Bettinger et al. (2021) is evaluating the impacts of several versions of the growth mindset intervention (Yeager, 2019; Bettinger et al., 2018) via text messages to students and their caregivers. The experiment tries to decompose the original intervention into its underlying economic parameters in trying to single out what are the key drivers of its impacts on educational outcomes (if any). Concretely, the interventions are as follows:
(i) Growth mindset: text messages that try to convey the content of the original intervention, that communicates students that their brain is ‘like a muscle’, and as such can ‘become stronger’ as a result of higher effort, that everyone can improve relative to themselves, and that success (failure) is not merely a matter of talent (lack of thereof).
(ii) Salience of school activities: text messages with simple reminders from the school; placebo intervention whereby text messages try to make school activities more salient, without affecting beliefs, risk or time preferences.
(iii) High returns to effort: text messages that emphasize that higher effort leads to better educational outcomes.
(iv) Low costs of effort: text messages that emphasize that studying is not that hard and might even be fun.
(v) Risk-taking: text messages that emphasize the value of taking risks.
(vi) Future-orientation: text messages that emphasize the value of thinking about one’s future.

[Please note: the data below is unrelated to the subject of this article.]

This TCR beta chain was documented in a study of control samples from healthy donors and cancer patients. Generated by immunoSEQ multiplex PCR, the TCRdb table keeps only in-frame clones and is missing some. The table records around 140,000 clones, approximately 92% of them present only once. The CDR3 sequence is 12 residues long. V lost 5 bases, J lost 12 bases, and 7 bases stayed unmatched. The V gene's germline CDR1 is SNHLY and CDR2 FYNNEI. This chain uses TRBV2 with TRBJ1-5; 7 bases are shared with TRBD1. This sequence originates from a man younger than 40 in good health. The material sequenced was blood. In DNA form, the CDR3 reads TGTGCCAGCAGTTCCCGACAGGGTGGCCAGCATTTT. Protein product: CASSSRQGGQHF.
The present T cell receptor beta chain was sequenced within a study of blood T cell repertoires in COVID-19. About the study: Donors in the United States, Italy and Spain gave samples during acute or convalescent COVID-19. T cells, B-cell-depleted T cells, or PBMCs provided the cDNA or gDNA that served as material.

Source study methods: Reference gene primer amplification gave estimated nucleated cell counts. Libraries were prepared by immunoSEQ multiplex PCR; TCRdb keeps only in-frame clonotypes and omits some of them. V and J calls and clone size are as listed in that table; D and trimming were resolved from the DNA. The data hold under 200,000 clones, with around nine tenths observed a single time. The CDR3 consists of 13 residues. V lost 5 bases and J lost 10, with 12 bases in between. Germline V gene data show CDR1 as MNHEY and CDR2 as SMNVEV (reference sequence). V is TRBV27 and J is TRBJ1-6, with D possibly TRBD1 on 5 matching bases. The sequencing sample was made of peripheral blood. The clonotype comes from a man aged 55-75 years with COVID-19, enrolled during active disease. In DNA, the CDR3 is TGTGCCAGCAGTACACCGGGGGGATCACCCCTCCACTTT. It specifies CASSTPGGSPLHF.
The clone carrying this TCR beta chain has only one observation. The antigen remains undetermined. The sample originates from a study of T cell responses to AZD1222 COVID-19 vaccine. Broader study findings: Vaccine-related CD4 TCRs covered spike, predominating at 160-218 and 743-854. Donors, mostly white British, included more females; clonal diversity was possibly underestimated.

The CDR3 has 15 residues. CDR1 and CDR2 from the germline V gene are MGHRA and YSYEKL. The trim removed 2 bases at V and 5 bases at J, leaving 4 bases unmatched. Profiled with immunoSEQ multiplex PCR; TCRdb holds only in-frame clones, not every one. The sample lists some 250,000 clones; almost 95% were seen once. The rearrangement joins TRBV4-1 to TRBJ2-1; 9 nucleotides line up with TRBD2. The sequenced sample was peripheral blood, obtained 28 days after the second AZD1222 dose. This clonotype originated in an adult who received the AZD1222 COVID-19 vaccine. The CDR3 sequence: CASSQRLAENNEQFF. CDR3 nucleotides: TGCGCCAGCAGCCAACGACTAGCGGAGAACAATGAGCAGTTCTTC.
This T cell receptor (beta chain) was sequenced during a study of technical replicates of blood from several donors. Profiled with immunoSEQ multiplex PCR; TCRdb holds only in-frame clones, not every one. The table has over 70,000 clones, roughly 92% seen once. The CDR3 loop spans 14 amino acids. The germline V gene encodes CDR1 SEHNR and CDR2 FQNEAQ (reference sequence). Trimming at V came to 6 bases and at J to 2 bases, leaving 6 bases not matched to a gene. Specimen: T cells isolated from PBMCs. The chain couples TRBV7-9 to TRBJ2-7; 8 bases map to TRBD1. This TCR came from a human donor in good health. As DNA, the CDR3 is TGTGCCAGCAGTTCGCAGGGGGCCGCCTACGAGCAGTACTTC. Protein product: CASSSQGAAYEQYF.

Over the course of the 3rd quarter of 2020, those interventions were piloted at scale, whereby 800,000 students received a single text message, whose content was randomized to one out of the 6 groups above. The project continues into 2021, evaluating the impacts of the interventions delivered through two SMS per week over the course of three months over the course of the first semester.
In 2021, Movva, our implementing partner, produced 6 different sequences of motivational nudges via text messages to be sent over the course of the 1st and 2nd school quarters to 240,000 students. Each sequence is inspired in one of the interventions in Bettinger et al. (2021), although they differ from that study in that they vary in other dimensions (such as the activities they suggest) which could not be changed in the context of a controlled experiment.
In this follow-up experiment, we estimate heterogeneous treatment effects of the interventions piloted in 2020 to assign the nudges inspired on those interventions based on their predicted returns. On the one hand, we have the average treatment effects of each of the 6 treatment arms of the 2020 pilot. On the other hand, we form the predicted conditional average treatment effects of these groups for any given individual, based on their observed pre-treatment characteristics.
Because short-term treatment effects on access to online remote learning activities and those at the end of the school year on attendance and grades are very different (both when it comes to average and conditional average treatment effects), we record those estimates separately, and experiment with optimal targeting based on different outcomes as well.